Mari Katherine Raftopoulos: A second wind
September 14, 2010
We have been waiting for this event since we heard the news that he popped the question — a big fat Greek wedding in Craig, where our ancestors first settled from their homeland villages.
While most of them were arranged marriages at the time, their love for the culture and the land continues to influence the Yampa Valley.
It started with them, but it is the Christmases, the countless New Year's Eve parties and the weddings that have made our bond timeless. Whether we are all smashed into the basement of the Kourlis house, fighting over who was mouthing the words during Pictionary, or sledding in the crisp snow of the Charchalis sledding hill on New Year's Day, fourth and fifth cousins have become first cousins and those with no blood ties at all have become family.
We all look forward to these moments when we all come together in Craig. Some relatives are local and some travel thousands of miles, but no matter what, we all end up in the same small area eating, drinking and dancing.
These are happy memories and moments. Without them, I know I could never get through the hardships. It is having these moments and people to look forward to that keep you progressing and smiling. It makes the bad days and little better and the good days more appreciated.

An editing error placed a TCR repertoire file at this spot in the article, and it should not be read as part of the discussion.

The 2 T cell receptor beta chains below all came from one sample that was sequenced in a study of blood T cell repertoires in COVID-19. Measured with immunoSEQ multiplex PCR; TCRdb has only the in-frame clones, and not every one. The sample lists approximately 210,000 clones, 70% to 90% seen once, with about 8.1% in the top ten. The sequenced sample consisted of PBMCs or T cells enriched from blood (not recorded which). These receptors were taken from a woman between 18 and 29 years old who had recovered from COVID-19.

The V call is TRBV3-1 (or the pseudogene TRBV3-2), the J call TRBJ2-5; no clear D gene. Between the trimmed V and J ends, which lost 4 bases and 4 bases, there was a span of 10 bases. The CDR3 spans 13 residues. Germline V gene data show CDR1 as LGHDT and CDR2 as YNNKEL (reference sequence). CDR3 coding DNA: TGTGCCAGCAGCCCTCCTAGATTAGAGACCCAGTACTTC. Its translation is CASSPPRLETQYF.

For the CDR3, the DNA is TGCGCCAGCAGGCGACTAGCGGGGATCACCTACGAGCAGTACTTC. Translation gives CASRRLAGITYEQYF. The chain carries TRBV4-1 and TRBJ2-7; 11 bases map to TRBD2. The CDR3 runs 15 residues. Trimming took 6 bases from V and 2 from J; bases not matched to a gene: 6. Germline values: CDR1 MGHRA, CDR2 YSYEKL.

Because we come from different locations, it takes events or holidays to bring us together. It seems like lately we have been seeing a lot more of each other. Unfortunately, the events that have been bringing us together recently have not been so joyous.
We have lost some of the most influential and important people in our circle. And while the party continues to go on in their memory and our timeless bond, something seems off beat. Amongst the beautiful dresses and familiar faces, I still search for those lost ones in the commotion of an event hoping that they will join me on the dance floor, at the bar or for dinner.
I think I can speak for everyone in saying that we needed this wedding. We needed to see two people genuinely in love after a tough couple of years and a long resilient journey.
We needed to celebrate a new life together and those who have left us. It confirmed that, at the end of the day, these moments and relationships are truly the most important. The wedding weekend gave us all a second wind for the unknown obstacles that may lie ahead.
Now I am here, in my new home and off on my own solo journey.
As I pulled out of my driveway, I realized that my idea was finally a reality.
Before I left town, there was one stop I had left to make. I had to say "see you later" to the one who taught me to fly. I asked her questions like I always do when I visit her.
"Mom, will I be okay over there?" "Will they understand my small town upbringing?" And last, "Will you come with me?"
And she answered me like she always did, "Missy, take one thing at a time." After an unforgettable weekend and a motivational Mom talk, I did one thing, and put the car in drive.